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Johnson & Johnson has agreed to pay more than $4 billion to settle lawsuits over its recalled metal hip implants. Why is this such a big deal?
According to Reuters, J&J is expecting to resolve more than 7,500 lawsuits against the company's DePuy orthopedics unit in both state and federal courts. Those lawsuits were brought by plaintiffs who have "already had the defective devices removed."
What does this proposed settlement hold for similar implant cases?
Kransky Suit Gave Cause to Settle
The advancing charge in the literally thousands of lawsuits against J&J for their defective metal hip implants was a California case that went to trial in January. The trial brought out fairly damning allegations of J&J's knowledge of several defects in the hip implant device.
In March, the jury returned with a $8.3 million award for the plaintiff, Loren Kransky, with $8 million of the award allocated for pain and suffering. Oddly, the jury didn't find J&J liable for any punitive damages stemming from willfully ignoring defects, for which Kransky was seeking $179 million.
After the March verdict, Bloomberg reported that there were 10,750 similar lawsuits over J&J hip implants still pending trial, though Bloomberg's new estimate is about 12,000 suits nationwide. With this new settlement, J&J could take a potential liability of tens of billions of dollars and settle more than half of the cases with only $4 billion.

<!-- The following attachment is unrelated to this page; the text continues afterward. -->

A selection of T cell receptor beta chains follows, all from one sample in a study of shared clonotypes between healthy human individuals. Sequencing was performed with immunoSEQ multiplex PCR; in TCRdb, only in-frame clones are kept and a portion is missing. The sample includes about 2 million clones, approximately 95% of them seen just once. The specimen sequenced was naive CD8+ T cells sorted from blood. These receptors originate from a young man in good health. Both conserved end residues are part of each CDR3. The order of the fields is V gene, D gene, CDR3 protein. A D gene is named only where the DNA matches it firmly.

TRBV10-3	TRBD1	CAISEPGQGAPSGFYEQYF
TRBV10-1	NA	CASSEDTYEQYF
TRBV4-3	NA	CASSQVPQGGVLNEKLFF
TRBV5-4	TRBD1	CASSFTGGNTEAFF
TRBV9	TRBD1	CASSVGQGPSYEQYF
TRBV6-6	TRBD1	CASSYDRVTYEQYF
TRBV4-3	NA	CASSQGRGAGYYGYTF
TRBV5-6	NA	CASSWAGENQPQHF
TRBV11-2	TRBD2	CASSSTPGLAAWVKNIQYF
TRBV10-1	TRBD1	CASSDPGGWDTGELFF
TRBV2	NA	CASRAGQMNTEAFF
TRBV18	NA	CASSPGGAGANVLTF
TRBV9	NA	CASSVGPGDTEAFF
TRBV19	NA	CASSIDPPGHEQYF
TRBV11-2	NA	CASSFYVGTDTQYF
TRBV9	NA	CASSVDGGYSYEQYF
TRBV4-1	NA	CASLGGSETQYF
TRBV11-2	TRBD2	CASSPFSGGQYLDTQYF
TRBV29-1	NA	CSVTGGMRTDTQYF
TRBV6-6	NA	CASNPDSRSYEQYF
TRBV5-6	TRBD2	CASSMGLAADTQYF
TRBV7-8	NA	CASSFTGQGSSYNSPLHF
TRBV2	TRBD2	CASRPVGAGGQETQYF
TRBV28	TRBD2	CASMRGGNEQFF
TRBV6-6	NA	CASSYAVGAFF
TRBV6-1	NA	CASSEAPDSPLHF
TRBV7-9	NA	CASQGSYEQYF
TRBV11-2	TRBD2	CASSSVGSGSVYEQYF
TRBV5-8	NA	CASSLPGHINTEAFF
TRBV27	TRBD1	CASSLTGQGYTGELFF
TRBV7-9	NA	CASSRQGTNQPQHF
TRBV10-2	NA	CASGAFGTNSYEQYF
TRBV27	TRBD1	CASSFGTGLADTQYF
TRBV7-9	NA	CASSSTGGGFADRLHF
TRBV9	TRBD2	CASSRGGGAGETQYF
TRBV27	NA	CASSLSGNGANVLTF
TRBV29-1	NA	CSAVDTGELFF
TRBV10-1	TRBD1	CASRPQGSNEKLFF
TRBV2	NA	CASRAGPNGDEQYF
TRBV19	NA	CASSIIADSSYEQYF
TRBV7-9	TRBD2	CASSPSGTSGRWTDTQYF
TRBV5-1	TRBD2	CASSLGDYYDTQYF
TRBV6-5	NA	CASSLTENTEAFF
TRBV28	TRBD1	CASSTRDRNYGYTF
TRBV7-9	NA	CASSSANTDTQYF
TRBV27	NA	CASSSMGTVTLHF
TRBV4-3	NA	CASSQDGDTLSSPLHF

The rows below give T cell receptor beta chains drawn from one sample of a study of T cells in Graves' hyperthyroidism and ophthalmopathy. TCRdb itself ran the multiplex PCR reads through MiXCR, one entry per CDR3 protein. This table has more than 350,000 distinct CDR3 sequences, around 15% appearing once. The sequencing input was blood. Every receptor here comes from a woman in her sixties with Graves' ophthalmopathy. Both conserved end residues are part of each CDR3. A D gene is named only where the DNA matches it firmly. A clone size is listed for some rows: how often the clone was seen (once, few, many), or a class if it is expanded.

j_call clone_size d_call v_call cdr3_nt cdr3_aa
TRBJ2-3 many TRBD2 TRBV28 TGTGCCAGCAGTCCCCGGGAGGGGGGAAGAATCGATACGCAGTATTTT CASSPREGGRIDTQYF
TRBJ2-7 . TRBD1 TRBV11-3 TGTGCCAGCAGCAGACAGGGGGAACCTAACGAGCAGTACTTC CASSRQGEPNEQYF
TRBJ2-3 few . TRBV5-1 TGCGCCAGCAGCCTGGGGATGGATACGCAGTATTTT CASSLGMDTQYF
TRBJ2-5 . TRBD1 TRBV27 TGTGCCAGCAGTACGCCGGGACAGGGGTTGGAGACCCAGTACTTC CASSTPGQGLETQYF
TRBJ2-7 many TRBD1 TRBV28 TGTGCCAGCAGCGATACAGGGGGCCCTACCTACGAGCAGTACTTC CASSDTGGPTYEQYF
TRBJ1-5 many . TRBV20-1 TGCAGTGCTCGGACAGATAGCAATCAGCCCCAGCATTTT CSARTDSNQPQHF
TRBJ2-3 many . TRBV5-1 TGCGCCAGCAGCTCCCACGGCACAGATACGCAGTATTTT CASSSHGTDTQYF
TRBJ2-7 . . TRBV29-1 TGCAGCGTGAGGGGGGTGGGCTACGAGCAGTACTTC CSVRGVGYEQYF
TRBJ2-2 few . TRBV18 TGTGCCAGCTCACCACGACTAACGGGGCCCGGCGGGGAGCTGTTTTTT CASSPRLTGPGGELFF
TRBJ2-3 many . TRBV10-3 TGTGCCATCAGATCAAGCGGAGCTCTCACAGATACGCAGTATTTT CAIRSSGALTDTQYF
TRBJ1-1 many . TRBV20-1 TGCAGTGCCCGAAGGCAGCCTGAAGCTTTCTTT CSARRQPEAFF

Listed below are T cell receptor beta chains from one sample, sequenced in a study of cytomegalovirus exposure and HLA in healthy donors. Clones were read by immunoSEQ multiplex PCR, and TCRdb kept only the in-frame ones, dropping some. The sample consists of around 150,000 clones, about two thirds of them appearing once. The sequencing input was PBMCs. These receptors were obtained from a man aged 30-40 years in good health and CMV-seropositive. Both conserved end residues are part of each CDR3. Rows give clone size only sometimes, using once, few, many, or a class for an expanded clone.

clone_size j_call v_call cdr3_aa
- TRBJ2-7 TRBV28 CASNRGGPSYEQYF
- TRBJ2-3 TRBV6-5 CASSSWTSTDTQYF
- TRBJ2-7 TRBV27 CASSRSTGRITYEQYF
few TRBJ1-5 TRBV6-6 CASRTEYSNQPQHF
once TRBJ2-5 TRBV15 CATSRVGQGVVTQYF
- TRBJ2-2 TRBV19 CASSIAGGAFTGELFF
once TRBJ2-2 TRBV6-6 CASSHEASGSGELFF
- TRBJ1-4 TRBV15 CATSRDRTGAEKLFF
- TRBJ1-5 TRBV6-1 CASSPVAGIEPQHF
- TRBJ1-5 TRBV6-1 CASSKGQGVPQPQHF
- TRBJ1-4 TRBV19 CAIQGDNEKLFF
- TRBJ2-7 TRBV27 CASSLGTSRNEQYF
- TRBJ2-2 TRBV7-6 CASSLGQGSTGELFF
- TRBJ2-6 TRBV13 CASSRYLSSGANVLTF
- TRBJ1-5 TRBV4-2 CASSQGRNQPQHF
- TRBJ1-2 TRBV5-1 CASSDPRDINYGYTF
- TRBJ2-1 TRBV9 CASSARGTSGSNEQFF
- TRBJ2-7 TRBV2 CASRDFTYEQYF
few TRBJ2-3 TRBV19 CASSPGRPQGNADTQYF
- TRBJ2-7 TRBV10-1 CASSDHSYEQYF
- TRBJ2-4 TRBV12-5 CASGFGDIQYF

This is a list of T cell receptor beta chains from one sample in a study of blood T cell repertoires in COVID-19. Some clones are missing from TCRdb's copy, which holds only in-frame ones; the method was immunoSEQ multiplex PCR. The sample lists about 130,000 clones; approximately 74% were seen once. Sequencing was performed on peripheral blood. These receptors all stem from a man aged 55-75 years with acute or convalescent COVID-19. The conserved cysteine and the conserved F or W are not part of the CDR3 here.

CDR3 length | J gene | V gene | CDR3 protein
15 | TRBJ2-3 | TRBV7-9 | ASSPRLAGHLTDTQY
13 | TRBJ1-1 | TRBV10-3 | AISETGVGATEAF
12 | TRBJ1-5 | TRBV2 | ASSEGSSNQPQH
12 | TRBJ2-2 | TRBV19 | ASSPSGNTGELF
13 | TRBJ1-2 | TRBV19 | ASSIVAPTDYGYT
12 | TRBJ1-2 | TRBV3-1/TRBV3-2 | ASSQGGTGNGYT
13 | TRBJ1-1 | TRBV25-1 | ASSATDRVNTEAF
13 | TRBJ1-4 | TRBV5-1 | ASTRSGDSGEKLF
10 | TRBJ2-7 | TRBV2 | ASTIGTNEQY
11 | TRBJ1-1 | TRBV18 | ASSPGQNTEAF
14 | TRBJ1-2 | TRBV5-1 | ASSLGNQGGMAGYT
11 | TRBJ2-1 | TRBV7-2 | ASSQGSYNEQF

What About the Remaining Cases?
Part of J&J's reason for settling may involve concerns that jurors would be willing to award plaintiffs like Kransky huge pain-and-suffering damages as a way to punish the corporation for bad conduct.
In order to award punitive damages, the court must find that the defendant acted willfully, in bad faith, recklessly, or fraudulently, which can often be hard to prove. Instead, jurors may be swayed to put their hatred against a big corporation like J&J into the victim's side of the equation -- pain and suffering.
While some states have damages caps to limit the amount of pain and suffering awarded in relation to the medical compensatory damages (i.e., the related medical costs), Kransky's $8 million award dwarfs the approximately $300,000 awarded for his hip surgery related to the implant.
This may signal future settlements in implant cases if jurors are this sympathetic to victims and resentful of medical-device company plaintiffs.